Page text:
Parallel twin engines are all the rage at the moment, and Suzuki has seen fit to jump on the bandwagon with such an engine, replacing not only the venerable V-Twin that has seen service in the SV650 and V-Strom 650 but also the 750cc inline-four that was used on the GSX-S750 naked roadster. The SV650 will continue for a while yet but expect it to be phased out. We’ll get to the new V-Strom 800 in a moment but just as noteworthy is the new GSX-8S, a middleweight naked roadster companion to the GSX-S1000S. The 776cc parallel-twin engine is brand new and features 270° firing order to give it the characteristics of a V-twin, but in a more compact package that will also be cheaper to manufacture and maintain. The steel trellis frame and swing arm are also completely new. It promises to be an affordable entry into the middleweight sporting naked bike class, with non-adjustable KYB suspension, Nissin brakes and non-IMU ABS and traction control. Suzuki has an enviable reputation for solid engineering and there is no reason to doubt that the GSX-8S will be any different.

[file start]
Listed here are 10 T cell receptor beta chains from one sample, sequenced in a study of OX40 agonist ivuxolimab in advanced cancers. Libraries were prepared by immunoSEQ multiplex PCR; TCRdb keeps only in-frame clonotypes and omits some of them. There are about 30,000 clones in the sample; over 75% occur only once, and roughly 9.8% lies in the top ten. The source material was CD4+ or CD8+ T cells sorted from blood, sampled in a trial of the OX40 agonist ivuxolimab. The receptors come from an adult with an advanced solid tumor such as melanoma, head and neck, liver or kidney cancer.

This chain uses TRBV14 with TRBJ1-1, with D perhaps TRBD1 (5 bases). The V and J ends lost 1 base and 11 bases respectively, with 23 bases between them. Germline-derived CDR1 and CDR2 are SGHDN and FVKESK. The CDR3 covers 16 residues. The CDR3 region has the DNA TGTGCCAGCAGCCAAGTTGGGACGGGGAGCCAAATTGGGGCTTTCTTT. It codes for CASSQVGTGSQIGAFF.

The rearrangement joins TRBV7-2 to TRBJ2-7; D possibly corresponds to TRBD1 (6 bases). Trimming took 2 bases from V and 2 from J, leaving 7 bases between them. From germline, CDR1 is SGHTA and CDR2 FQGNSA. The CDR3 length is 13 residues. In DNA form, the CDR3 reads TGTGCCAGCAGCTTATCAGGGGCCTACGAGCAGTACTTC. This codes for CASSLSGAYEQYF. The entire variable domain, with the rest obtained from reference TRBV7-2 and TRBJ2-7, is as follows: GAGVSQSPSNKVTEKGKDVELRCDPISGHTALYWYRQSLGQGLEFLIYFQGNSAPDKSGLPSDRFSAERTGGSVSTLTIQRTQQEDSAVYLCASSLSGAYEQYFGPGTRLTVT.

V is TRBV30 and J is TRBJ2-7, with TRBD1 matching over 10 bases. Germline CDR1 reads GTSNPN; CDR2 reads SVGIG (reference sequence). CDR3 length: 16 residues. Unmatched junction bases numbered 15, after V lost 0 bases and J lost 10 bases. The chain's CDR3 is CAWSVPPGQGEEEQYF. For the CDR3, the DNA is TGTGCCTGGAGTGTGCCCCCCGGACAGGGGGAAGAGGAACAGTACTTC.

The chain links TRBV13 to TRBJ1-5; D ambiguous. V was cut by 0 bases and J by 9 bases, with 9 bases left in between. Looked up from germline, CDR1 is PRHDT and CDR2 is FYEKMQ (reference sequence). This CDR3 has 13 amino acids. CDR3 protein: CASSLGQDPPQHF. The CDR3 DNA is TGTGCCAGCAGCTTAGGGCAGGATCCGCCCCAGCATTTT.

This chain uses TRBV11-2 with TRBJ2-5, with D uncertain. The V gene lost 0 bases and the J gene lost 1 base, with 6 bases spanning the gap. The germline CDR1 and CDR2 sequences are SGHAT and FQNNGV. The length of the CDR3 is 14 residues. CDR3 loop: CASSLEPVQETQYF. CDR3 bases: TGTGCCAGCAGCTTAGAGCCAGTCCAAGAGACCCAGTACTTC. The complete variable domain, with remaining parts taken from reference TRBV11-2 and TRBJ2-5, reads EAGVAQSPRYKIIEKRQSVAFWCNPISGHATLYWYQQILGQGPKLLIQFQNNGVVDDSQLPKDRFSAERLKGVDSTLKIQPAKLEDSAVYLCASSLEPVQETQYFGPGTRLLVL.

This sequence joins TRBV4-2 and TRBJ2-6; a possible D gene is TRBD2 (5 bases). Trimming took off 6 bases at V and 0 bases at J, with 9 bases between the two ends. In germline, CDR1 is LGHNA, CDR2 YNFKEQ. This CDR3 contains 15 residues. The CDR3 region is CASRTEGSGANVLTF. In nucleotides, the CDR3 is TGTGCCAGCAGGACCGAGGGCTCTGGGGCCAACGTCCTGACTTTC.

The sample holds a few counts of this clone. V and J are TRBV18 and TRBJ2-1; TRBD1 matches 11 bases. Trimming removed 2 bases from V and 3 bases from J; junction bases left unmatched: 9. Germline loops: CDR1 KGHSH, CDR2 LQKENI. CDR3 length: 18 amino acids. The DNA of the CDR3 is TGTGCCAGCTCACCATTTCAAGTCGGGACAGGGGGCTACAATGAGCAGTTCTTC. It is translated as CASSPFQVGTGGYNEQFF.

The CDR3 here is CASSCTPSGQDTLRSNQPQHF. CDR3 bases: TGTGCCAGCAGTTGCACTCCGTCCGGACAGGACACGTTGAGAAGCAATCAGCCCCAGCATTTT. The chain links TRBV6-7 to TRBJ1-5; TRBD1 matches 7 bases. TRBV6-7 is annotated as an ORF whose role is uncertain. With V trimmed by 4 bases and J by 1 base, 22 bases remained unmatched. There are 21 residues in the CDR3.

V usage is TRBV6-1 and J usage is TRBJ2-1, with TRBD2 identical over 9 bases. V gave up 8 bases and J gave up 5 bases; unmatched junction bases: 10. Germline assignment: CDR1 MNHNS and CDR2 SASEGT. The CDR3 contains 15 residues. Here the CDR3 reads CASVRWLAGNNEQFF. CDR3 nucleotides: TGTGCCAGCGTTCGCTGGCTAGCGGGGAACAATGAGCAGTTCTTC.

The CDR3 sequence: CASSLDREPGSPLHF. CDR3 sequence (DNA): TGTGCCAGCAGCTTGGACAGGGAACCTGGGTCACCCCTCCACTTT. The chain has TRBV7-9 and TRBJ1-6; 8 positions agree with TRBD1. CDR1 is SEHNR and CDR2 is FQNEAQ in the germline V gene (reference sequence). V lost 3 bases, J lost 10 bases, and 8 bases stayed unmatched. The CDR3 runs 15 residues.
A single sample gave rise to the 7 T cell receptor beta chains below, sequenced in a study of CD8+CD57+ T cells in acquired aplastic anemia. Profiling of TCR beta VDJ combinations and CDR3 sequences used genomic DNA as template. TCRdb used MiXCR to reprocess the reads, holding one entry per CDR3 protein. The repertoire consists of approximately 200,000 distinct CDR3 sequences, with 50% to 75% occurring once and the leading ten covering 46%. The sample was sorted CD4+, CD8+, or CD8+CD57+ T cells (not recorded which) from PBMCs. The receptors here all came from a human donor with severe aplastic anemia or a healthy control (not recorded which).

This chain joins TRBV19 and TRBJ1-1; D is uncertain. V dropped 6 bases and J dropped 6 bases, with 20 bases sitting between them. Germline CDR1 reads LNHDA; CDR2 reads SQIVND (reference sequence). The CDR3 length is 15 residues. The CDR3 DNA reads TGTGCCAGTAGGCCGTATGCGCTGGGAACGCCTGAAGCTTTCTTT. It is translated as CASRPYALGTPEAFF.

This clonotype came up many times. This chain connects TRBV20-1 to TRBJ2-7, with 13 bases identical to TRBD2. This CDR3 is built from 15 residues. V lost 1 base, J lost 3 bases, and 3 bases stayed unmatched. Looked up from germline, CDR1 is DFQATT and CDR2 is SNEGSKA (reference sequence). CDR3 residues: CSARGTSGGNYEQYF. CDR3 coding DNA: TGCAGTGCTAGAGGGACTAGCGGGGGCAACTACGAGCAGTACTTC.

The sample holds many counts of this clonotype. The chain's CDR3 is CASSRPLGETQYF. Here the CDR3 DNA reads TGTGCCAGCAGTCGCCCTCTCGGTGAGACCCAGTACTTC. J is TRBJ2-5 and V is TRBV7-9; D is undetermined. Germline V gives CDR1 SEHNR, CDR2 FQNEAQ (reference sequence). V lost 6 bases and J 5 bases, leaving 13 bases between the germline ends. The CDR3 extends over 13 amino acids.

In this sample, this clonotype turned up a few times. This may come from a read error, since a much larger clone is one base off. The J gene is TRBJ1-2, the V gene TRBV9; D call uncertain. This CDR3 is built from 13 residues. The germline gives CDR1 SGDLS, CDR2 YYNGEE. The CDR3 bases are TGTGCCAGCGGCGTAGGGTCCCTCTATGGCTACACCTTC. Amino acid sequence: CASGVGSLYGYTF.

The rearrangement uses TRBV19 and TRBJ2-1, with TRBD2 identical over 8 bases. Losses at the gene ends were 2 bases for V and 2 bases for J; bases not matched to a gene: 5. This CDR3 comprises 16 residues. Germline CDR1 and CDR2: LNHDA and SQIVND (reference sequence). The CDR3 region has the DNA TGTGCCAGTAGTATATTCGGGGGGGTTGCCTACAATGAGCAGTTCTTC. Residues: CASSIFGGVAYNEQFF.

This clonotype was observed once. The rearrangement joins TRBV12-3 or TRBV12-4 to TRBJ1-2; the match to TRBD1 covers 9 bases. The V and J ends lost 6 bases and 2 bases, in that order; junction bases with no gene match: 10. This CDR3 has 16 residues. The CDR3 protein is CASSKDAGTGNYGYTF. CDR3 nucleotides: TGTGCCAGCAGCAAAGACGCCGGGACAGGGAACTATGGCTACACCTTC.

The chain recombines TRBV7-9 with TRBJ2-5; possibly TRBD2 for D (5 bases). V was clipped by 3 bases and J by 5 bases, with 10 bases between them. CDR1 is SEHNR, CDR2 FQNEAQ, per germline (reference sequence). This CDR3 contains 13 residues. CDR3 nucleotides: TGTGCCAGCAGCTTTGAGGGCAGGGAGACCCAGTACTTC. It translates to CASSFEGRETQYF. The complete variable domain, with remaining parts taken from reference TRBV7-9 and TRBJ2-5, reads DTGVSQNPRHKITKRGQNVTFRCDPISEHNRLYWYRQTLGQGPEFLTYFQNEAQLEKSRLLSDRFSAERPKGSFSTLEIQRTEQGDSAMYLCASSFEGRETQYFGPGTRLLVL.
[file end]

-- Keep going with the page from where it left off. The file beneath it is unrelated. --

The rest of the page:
Related: 10 Greatest Norton Motorcycles Ever Built

Triumph Street Triple 765 R, RS, and Moto2

Long acknowledged as one of the best chassis in motorcycling today, Triumph’s junior naked sports bike just keeps getting better and better. 118 (‘R’) or 128 (‘RS’ and Moto2) horsepower, 59 pound-feet of torque, and a screaming 12,000rpm redline, with a broad spread of power from the inline triple-cylinder engine. Shortened gear ratios give stunning acceleration and the bi-directional quick-shifter allows you to wring every last ounce of performance out of it. Matches the Speed Triple 1200RS in the electronics department and the chassis and suspension geometry gives super-sharp handling. Three versions are available: ‘R’, ‘RS’, and range-topping Moto2 Edition, which boasts top-shelf Öhlins suspension and a much racier riding position thanks to the clip-on handlebars. Styling getting more angular every year but it’s still good-looking.

Ducati Scrambler 800